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This is a good response Joe. Thanks. I really have a lot of things I would like to say about this odyssey into Calvinism. I never dreamed there were such huge differences. It is a little embarrassing in fact. I better just stick to this response. It’s going to be much longer than I like anyway.<blockquote><font size=1>In reply to:</font><hr>[color:"blue"]Really? Adam responded by HIDING and not repenting until he was clothed upon—note the text DOEST NOT say Adam took the clothing and clothed himself, but rather that God clothed Adam and Eve:<br><br>Gen 3: 21 Unto Adam also and to his wife did the LORD God make coats of skins, and clothed them.<br>The term here used for clothed (labesh) is indeed a great word study within itself. It means to ‘be” clothed upon, be arrayed, or to be armed. It is in the imperfect tense and thus it has symbolic meaning for us. The imperfect expresses an action, process or condition which is incomplete, and it has a wide range of meaning: (1) It is used to describe a single (as opposed to a repeated) action in the past; (2) it differs from the perfect in being more vivid and pictorial (3) The perfect expresses the “fact”, the imperfect adds colour and movement by suggesting the “process” preliminary to its completion. Thus, here in Genesis, if compared to the rest of Scripture, we may see a salvation born and a sanctification which continues. </font><hr></blockquote><p>Most of this I emphatically agree with. Adam’s first response was to hide. He did not run out to meet God and cast him self down begging forgiveness. Your definition and explanation of clothed is very good. It was truly a Divine and sovereign action taken by upon Adam of which he had no participation in whatsoever. This stands in stark contrast to his previous attempts to cloth himself with leaves. The symbolism is relevant to us today as well. Adam and Eve had sinned and they were utterly powerless to change anything about the condition into which they had fallen. They were just as dead as the worst sinner ever was.<br><br>There is one thing I disagree on. (Wouldn’t you know it?) The sequence of events as you see them is different from the way I see them. You said he didn’t repent until after he was clothed, though there is nothing in the text to indicate that.<br><br>Let’s see if we can tell when he actually was restored to fellowship with the Creator. I will quote the passage to get the [color:red]flavor</font color=red> of it, for those who like puns.<br><br><blockquote>Gen 3:9 And the LORD God called unto Adam, and said unto him, Where art thou? <br>Gen 3:10 And he said, I heard thy voice in the garden, and I was afraid, because I was naked; and I hid myself. <br>Gen 3:11 And he said, Who told thee that thou wast naked? Hast thou eaten of the tree, whereof I commanded thee that thou shouldest not eat? <br>Gen 3:12 And the man said, The woman whom thou gavest to be with me, she gave me of the tree, and I did eat. <br>Gen 3:13 And the LORD God said unto the woman, What is this that thou hast done? And the woman said, The serpent beguiled me, and I did eat. </blockquote><br><br>They are scared, they are naked (except for leaves) before God their creator. They are dead. BUT they both confess in turn “I DID EAT”. That was a statement from there dead, sin filled conscience that they were guilty before God and worthy of death. The very next sentence from the mouth of God was the promise of redemption from the seed of the woman.<br><br>It was the confession that was required of them to open the door of restoration and the promise of life. It is very important to understand about this -- there was nothing meritorious about Adam’s confession. It didn’t change any of the facts, he was still every bit as guilty. There is nothing to boast about. It is just the condition that God puts on man that must [b]precede salvation. (Romans 10:10) Dead men can’t do anything to bring themselves back to life, but spiritually dead men can confess their sin before God and only then receive the pardon.<br><br>Just like the Pharisees in John 9 we talked about earlier. If there is no confession of guilt the sin remains. <br><br>I will post the rest tomorrow, hopefully. It is too long.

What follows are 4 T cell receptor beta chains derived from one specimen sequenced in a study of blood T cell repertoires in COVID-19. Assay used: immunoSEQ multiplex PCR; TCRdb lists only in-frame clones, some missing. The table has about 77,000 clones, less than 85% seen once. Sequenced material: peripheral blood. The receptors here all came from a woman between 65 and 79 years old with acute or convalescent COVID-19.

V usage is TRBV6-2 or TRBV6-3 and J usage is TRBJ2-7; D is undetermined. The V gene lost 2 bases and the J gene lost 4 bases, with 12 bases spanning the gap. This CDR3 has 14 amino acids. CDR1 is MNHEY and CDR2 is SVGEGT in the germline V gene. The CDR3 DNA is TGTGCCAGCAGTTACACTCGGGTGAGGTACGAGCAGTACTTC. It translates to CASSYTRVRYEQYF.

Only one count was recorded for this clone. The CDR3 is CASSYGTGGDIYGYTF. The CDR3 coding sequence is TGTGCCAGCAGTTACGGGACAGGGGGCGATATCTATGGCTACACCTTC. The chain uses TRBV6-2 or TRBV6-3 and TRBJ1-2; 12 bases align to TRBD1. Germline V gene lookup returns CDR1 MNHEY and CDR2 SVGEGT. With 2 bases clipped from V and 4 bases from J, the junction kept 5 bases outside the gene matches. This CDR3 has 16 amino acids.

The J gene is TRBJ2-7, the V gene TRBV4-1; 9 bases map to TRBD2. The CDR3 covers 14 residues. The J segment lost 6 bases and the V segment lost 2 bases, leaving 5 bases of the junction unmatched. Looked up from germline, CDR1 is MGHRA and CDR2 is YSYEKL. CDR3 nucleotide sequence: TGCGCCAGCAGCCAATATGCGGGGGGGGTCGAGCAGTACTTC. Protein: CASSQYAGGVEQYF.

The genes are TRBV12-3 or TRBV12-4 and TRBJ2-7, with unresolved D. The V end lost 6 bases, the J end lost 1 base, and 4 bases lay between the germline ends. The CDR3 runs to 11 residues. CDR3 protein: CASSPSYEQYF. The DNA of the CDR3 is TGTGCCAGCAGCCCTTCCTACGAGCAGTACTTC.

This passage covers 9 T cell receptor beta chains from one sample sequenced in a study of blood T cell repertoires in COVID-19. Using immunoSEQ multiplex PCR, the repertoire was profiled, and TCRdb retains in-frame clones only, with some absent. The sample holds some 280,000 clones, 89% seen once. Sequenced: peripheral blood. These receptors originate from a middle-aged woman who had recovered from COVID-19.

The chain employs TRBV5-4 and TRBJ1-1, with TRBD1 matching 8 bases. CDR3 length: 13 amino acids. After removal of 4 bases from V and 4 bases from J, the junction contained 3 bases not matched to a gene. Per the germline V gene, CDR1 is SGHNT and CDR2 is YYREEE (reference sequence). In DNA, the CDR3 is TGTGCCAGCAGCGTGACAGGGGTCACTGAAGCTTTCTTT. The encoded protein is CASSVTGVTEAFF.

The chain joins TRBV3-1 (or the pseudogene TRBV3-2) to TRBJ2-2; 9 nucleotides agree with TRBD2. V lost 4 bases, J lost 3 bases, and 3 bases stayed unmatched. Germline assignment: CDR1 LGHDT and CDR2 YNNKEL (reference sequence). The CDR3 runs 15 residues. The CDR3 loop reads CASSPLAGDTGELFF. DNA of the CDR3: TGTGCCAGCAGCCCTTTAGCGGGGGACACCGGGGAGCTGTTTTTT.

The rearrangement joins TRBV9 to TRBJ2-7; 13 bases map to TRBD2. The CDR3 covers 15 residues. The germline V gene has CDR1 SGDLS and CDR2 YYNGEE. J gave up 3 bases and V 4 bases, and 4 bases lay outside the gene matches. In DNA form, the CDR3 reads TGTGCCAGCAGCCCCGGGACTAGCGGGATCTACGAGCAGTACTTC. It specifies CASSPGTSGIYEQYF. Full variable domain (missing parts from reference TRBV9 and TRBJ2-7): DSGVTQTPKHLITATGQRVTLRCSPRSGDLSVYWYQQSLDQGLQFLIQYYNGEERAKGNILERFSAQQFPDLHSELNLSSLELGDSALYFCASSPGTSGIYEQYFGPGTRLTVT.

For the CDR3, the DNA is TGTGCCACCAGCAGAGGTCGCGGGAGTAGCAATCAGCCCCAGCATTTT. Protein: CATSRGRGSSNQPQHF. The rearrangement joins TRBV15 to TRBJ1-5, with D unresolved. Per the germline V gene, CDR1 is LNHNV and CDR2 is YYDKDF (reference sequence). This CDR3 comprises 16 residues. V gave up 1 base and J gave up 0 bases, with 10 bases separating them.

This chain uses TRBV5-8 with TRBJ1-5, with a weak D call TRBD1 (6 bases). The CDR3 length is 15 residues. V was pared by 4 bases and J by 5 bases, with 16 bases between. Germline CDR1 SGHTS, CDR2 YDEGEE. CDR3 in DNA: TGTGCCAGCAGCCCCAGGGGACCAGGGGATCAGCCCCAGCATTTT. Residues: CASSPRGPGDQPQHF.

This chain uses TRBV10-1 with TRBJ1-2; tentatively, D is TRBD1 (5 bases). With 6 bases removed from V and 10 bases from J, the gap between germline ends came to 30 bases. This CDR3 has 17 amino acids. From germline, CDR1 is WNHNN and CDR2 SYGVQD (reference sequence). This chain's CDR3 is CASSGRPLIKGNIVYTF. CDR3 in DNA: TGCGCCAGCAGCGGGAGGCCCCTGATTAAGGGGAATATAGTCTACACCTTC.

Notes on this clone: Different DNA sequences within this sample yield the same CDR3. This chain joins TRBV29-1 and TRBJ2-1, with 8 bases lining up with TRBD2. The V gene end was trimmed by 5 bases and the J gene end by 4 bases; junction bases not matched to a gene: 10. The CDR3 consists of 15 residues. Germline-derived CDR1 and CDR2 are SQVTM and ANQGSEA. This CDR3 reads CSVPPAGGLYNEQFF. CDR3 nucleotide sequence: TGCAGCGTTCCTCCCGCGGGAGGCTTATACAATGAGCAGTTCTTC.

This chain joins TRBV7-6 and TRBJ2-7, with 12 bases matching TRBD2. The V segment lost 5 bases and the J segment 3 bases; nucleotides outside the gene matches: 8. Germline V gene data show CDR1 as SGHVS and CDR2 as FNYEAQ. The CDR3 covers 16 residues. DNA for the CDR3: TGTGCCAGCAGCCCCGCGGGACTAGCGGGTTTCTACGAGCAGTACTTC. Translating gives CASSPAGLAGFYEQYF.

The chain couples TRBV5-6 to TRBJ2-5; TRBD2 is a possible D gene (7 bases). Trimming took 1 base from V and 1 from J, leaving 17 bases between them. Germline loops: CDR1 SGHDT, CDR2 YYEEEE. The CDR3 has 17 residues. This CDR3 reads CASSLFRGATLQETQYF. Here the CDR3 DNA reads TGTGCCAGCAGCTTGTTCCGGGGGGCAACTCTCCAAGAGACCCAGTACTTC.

#6919 - Sat Nov 01, 2003 7:02 AM Re: The Wills of God